'House of Gucci' Director Calls Gucci Family Criticism 'Insulting'

'House of Gucci' Director Calls Gucci Family Criticism 'Insulting'

Director Ridley Scott is pushing back against the Gucci family's criticism of his film.

As we all know, House of Gucci details the events leading up to the murder of Maurizio Gucci (Adam Driver) by a hitman hired by ex-wife Patrizia Reggiani (Lady Gaga), while exploring the Gucci family's fight for control and power over the legendary luxury house. However, the family have continually condemned Scott's take on their family dynamics for some time now.

Not only that, but Aldo Gucci's only daughter, Patricia, also took particular offense with Al Pacino's portrayal of him, so much so that she called the actor's portrayal "shameful because he doesn't resemble him at all," before calling the Scarface actor "fat, short, with sideburns, really ugly." That said, it seems as if this particular criticism was what got to Scott, as he recently responded to the dig by calling the family's comments "alarmingly insulting" in an interview with Total Film.

"The people that were writing from the family to us at the onset were alarmingly insulting, saying that Al Pacino did not represent physically Aldo Gucci in any shape or form," he said. "And yet, frankly, how could they be better represented than by Al Pacino? Excuse me! You probably have the best actors in the world, you should be so fucking lucky."

Not only that, but Scott also defended Jared Leto's depiction of Paolo Gucci by insisting the actor looked "exactly" like the photos of the Gucci heir, adding that the real-life Paolo had a reputation for being a "very colorful and flamboyant man," which he thinks was "nicely captured."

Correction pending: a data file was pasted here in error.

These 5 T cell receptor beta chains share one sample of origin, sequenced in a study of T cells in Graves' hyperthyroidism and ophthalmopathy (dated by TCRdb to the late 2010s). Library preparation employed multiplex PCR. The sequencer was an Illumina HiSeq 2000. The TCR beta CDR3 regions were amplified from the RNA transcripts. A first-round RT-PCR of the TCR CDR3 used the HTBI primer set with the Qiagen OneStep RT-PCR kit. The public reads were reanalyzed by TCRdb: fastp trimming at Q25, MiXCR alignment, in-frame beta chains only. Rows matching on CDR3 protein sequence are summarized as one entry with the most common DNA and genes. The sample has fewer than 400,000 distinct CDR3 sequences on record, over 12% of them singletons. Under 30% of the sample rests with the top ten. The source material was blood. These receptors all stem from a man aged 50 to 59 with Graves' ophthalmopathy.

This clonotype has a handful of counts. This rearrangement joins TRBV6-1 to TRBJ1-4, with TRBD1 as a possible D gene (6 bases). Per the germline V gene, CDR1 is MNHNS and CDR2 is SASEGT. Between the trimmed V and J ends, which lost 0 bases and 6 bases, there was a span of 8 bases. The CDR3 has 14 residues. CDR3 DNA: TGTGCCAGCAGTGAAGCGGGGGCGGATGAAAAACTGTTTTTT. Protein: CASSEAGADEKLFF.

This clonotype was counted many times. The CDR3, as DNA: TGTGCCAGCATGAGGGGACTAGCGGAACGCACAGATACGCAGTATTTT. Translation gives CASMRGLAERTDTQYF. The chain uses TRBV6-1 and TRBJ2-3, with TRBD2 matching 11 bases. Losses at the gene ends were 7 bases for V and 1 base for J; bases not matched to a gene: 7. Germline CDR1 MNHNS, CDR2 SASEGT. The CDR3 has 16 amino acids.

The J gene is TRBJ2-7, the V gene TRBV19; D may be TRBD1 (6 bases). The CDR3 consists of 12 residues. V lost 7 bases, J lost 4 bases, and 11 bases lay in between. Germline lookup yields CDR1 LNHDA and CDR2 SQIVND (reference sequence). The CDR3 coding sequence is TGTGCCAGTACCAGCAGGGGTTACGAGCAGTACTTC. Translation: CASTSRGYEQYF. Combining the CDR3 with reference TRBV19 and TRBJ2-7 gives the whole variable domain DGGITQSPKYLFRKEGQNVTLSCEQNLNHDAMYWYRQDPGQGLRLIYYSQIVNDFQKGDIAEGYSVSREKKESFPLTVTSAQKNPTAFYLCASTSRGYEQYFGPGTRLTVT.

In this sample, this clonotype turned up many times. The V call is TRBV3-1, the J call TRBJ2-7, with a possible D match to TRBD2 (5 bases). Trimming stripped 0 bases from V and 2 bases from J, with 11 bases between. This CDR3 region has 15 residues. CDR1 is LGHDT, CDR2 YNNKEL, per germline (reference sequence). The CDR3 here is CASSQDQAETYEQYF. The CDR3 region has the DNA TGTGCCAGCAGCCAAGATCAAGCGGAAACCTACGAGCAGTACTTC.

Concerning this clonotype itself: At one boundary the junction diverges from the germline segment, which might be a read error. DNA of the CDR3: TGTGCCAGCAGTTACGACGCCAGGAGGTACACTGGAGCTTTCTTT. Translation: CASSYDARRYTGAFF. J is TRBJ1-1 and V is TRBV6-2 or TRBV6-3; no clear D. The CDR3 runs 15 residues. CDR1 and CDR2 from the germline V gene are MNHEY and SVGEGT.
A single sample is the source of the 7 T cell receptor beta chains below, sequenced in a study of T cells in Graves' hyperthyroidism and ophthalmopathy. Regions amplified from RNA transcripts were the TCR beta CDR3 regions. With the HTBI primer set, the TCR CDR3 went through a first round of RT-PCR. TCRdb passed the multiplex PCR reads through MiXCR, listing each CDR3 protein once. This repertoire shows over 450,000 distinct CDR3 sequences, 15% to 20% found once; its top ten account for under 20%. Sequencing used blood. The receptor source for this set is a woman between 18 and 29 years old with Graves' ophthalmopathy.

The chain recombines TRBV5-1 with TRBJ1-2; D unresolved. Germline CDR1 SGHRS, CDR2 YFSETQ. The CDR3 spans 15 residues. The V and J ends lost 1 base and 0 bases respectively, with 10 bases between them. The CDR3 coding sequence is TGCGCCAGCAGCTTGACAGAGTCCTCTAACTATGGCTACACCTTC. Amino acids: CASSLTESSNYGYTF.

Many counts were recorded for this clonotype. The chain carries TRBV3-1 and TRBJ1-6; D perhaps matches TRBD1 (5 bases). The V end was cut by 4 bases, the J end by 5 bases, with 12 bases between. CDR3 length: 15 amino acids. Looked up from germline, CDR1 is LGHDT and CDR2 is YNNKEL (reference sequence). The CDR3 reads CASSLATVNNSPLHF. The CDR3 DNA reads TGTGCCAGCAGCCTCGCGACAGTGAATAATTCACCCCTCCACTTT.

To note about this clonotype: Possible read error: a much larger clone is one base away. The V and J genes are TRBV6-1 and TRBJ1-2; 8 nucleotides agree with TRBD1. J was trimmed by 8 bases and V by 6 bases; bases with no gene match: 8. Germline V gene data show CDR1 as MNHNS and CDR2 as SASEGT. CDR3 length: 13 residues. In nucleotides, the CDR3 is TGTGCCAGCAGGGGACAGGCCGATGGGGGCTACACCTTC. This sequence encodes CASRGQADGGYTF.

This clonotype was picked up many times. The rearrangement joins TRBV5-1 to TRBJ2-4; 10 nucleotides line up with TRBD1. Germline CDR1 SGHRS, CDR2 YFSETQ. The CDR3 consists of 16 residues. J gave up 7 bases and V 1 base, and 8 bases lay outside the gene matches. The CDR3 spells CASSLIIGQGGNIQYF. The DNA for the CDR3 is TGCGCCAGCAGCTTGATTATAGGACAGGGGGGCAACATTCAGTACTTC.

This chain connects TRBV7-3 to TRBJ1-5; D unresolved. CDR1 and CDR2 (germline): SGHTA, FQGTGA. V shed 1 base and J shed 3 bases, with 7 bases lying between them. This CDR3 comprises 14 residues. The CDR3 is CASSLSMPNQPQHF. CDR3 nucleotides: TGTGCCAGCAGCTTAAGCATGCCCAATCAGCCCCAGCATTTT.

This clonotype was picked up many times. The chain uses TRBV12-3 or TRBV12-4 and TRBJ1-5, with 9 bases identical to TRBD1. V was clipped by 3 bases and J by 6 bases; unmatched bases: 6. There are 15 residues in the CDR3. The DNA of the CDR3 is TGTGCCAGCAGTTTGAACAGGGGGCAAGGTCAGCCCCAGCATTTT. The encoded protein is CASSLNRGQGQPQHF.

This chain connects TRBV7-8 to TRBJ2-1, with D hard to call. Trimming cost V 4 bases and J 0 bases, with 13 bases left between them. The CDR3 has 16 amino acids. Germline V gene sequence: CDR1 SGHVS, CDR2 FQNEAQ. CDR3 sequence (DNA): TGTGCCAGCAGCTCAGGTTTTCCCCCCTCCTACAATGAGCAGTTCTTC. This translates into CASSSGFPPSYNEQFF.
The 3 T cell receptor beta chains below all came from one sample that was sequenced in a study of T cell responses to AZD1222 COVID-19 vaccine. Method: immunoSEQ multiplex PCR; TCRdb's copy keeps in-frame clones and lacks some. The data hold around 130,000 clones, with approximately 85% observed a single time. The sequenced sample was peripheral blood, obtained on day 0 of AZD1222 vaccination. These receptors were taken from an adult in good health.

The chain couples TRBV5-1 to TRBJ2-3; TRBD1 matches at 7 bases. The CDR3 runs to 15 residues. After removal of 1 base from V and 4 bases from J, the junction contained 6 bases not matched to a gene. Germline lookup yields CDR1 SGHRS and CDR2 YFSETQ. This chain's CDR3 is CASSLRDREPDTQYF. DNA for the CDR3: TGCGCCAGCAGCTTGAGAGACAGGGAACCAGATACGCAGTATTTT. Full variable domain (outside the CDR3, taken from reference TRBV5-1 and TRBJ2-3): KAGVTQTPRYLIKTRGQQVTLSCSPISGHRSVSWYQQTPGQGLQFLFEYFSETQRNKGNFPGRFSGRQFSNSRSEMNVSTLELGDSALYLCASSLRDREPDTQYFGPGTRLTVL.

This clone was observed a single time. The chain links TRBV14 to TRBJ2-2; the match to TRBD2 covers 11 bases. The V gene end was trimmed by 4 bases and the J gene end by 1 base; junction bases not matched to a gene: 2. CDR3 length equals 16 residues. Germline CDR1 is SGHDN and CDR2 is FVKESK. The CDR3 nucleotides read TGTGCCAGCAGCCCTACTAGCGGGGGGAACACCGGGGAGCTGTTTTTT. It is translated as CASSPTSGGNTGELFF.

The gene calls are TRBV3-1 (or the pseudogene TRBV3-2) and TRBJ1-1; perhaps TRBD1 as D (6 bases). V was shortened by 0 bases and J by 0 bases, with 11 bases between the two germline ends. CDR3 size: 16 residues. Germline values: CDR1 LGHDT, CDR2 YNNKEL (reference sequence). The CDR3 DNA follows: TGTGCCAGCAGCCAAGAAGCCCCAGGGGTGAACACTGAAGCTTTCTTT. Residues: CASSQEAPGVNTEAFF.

"And how could that be offensive?," he said. "We paid attention to not getting too overt if we can avoid it."

Additionally, the director went on to say the first two acts are meant to be "comedic," as he believes the "story, in a funny kind of way," before labeling it as "satire." Even so, he claimed he "tried to be as respectful as possible by being as factual as possible, and as factual as we can possibly imagine," though "time and space sometimes has to jump because of the nature of the length of the film."

Granted, the Guccis went on to issue a scathing public statement a few days after Scott's interview, reiterating that the movie was "an insult to the legacy on which the brand is built today" and accusing the filmmaker of depicting certain members of their family as "thugs, ignorant and insensitive to the world around them."

“Gucci is a family that lives honoring the work of its ancestors, whose memory does not deserve to be disturbed to stage a spectacle that is untrue and which does not do justice to its protagonists,” they wrote, before calling House of Gucci " extremely painful from a human point of view."

However, they also weren't the only ones who had some qualms about the film, as Tom Ford — Gucci's creative director at the time of Maurizio's murder and a critically acclaimed filmmaker himself — said the movie left him "deeply sad" in an essay published earlier this week.

“I often laughed out loud, but was I supposed to?," he said.

Ford then went on to compare the film's version of the "tragic" events to "watching a Saturday Night Live version of the tale" and speculating that the screenplay was written to serve the "size and star power of the cast." And though he did compliment Gaga and Driver's performances, as well as the “impeccable costumes, stunning sets and beautiful cinematography," Ford also echoed the family's criticism of Pacino and Leto who were "given license to be absolute hams — and not of the prosciutto variety."

Read Scott's entire interview here.

Photo via YouTube